Previously published studies link daily moderate and vigorous physical activity(MVPA) to health, but few have included time spent asleep, which makes up the largest component of any 24 hour period, say the researchers. They therefore adopted a compositional approach to discern whether MVPA relative to all other daily movement behaviors might be best for midlife cognitive performance.

Analysis of the activity tracker data showed that participants clocked up an average of 51 minutes of MVPA, 5 hours 42 minutes of light intensity physical activity, 9 hours 16 minutes of sedentary behaviors, and 8 hours 11 minutes of sleep over a 24 hour period.

Time spent in MVPA relative to other types of behavior was positively associated with cognitive performance after adjusting for educational attainment and workplace physical activity. But additional adjustment for health issues weakened these associations.

Sedentary behavior relative to sleep and light physical intensity activity was also positively associated with cognitive performance, a trend that likely reflects greater engagement in cognitively stimulating activities such as reading or working rather than any apparent benefit from watching TV, note the researchers.

The associations were stronger for executive function than they were for memory.

Individuals’ cognition showed a 1.31% improvement in cognition ranking compared to the sample average improvement after as little as 9 minutes of sedentary activities with more vigorous activities—a positive trend that became far more substantive with much greater reductions in sedentary activities.

Similarly, there was a 1.27% improvement from replacing gentle activities or 1.2% from replacing 7 minutes of sleep. Such improvements showed further improvement with greater exchanges of time.

Sedentary behavior was also favorable for cognition score, but only after substituting it for 37 minutes of light intensity physical activity or 56 minutes of sleep.

Participants began theoretically declining in their cognition ranking within the study sample by 1-2% after just 8 minutes of more vigorous activity was replaced by sedentary activities. Ranking continued to decline with greater declines in MVPA.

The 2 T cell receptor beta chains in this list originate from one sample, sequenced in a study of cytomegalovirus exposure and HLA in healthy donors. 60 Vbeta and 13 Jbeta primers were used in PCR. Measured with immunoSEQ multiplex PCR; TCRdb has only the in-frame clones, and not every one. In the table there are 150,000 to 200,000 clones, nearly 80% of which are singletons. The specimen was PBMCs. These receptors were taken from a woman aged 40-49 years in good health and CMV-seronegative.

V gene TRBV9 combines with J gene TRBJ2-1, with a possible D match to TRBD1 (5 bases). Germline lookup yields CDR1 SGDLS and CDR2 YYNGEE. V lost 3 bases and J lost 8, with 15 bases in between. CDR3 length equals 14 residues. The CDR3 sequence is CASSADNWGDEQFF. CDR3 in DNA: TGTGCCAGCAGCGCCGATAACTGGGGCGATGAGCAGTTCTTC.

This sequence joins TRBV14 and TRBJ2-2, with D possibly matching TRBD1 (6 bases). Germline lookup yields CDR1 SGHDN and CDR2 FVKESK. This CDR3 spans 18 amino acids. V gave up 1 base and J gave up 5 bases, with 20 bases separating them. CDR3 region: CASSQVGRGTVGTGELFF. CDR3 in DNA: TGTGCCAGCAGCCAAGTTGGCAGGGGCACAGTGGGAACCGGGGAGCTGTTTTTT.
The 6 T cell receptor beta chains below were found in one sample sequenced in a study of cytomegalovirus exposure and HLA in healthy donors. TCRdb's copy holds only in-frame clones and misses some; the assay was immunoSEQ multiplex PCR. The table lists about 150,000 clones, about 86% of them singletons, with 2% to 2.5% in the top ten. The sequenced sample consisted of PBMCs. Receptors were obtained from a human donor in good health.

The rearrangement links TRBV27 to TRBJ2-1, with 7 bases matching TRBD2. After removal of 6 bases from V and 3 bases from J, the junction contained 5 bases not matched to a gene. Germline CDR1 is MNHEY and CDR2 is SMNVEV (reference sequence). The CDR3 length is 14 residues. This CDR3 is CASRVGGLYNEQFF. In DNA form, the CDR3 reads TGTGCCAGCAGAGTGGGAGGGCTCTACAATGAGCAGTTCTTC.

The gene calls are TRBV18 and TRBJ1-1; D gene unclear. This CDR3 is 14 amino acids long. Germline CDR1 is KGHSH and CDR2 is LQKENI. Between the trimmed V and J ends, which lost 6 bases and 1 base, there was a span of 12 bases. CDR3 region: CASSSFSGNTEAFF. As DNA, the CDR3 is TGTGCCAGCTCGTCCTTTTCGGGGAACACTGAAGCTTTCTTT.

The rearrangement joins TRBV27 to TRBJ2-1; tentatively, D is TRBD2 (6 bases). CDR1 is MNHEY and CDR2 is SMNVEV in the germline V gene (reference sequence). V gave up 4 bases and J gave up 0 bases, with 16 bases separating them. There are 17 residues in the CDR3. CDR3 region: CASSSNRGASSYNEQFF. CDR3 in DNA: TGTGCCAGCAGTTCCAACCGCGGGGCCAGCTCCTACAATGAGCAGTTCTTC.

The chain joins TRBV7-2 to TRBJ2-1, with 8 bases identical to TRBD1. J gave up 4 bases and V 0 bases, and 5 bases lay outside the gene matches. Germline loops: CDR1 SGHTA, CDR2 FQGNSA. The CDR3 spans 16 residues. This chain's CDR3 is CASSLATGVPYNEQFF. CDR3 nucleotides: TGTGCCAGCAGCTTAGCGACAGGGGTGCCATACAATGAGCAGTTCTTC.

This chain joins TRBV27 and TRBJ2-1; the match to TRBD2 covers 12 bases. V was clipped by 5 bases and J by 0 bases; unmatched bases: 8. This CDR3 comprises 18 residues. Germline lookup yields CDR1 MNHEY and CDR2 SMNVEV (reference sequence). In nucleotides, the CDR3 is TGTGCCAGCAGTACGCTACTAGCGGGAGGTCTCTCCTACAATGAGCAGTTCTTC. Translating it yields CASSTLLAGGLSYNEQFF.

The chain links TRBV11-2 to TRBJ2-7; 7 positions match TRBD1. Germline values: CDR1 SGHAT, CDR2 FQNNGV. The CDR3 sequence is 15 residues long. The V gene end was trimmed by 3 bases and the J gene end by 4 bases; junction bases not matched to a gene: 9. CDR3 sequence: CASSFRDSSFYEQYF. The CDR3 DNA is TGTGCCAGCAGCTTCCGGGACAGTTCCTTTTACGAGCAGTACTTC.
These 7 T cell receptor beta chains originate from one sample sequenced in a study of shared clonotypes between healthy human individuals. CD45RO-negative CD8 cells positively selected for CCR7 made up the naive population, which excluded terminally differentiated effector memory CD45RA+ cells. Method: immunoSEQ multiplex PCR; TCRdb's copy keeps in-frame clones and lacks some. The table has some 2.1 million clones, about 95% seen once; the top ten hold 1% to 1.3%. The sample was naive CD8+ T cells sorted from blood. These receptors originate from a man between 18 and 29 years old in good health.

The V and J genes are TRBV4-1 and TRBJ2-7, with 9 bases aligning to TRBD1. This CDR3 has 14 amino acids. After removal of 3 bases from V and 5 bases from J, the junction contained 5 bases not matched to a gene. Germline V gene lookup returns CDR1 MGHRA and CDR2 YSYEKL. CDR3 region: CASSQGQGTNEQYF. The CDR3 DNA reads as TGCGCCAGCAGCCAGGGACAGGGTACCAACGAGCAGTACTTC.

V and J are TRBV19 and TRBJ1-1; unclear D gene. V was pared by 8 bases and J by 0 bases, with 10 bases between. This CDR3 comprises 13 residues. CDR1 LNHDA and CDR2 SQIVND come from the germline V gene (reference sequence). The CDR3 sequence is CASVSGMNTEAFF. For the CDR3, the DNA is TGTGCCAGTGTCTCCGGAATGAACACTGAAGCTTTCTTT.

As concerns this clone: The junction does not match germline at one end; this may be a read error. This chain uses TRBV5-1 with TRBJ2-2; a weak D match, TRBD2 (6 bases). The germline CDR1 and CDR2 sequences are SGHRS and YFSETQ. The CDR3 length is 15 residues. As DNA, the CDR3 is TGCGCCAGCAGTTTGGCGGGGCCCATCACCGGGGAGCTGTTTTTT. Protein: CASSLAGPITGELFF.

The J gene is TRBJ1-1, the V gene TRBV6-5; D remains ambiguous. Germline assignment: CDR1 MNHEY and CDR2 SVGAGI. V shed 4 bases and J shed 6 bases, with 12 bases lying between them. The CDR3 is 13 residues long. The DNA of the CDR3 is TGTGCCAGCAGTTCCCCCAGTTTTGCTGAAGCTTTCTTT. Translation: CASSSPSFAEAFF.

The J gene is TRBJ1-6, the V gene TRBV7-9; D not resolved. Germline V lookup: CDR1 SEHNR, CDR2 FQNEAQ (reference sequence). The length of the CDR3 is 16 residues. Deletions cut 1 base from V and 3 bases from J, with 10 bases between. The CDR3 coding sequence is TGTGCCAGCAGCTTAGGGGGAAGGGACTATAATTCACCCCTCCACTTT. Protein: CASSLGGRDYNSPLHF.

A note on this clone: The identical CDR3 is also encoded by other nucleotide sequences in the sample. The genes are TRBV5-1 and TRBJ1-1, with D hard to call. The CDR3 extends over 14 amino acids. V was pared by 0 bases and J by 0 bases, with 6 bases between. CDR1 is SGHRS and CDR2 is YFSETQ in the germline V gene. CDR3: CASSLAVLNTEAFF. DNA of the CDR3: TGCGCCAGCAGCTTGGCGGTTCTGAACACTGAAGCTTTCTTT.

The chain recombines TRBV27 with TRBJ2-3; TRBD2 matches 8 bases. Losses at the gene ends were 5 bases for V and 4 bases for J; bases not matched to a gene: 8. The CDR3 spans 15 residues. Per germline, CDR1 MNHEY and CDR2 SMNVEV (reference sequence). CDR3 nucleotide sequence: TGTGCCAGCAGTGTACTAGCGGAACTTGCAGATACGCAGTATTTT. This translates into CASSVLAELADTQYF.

Similarly, replacing vigorous activities with 6 minutes of light intensity physical activity or 7 minutes of sleep was linked with similar falls of 1-2% in cognition ranking, again worsening for greater losses of MVPA.

“MVPA is typically the smallest proportion of the day in real terms, and the most difficult intensity to acquire. Perhaps partly for this reason, loss of any MVPA time whatsoever appeared detrimental, even within this relatively active cohort,” they explain.

Study Suggests That Spirituality Is Key To Kids’ Happiness 

University of British Columbia, January 13, 2023 

A professor of psychology at the University of British Columbia and his colleagues have conducted a study which suggests that spirituality is key to children’s happiness. Over the past few years, scientists have been able to measure the effect of positive emotions and feelings of joy within our biology, so it is key to find out what best produces these feelings within us.

Just to be clear, they define spirituality as internal characteristics; an inner belief system that a person relies on for strength and comfort. Understanding happiness has been subjected to large amounts of research for a number of years. This particular one suggests that the processes that influence happiness are not guided by external factors, but by internal characteristics and qualities.

320 children aged 8-12 were assessed to examine the relationship between spirituality and happiness, from both public and private schools. The study concluded that children’s spirituality, not their religious practices (e.g., attending church, praying, and meditating), was strongly linked to their happiness. The results parallel studies of adult happiness and suggest strategies to enhance happiness in children.

The authors found that the children who said they were more spiritual were happier. In particular, the personal (i.e. meaning and value in one’s own life) and communal (i.e. quality and depth of inter-personal relationships) aspects of spirituality were strong predictors of children’s happiness. Spirituality explained up to 27 percent of the differences in happiness levels among children.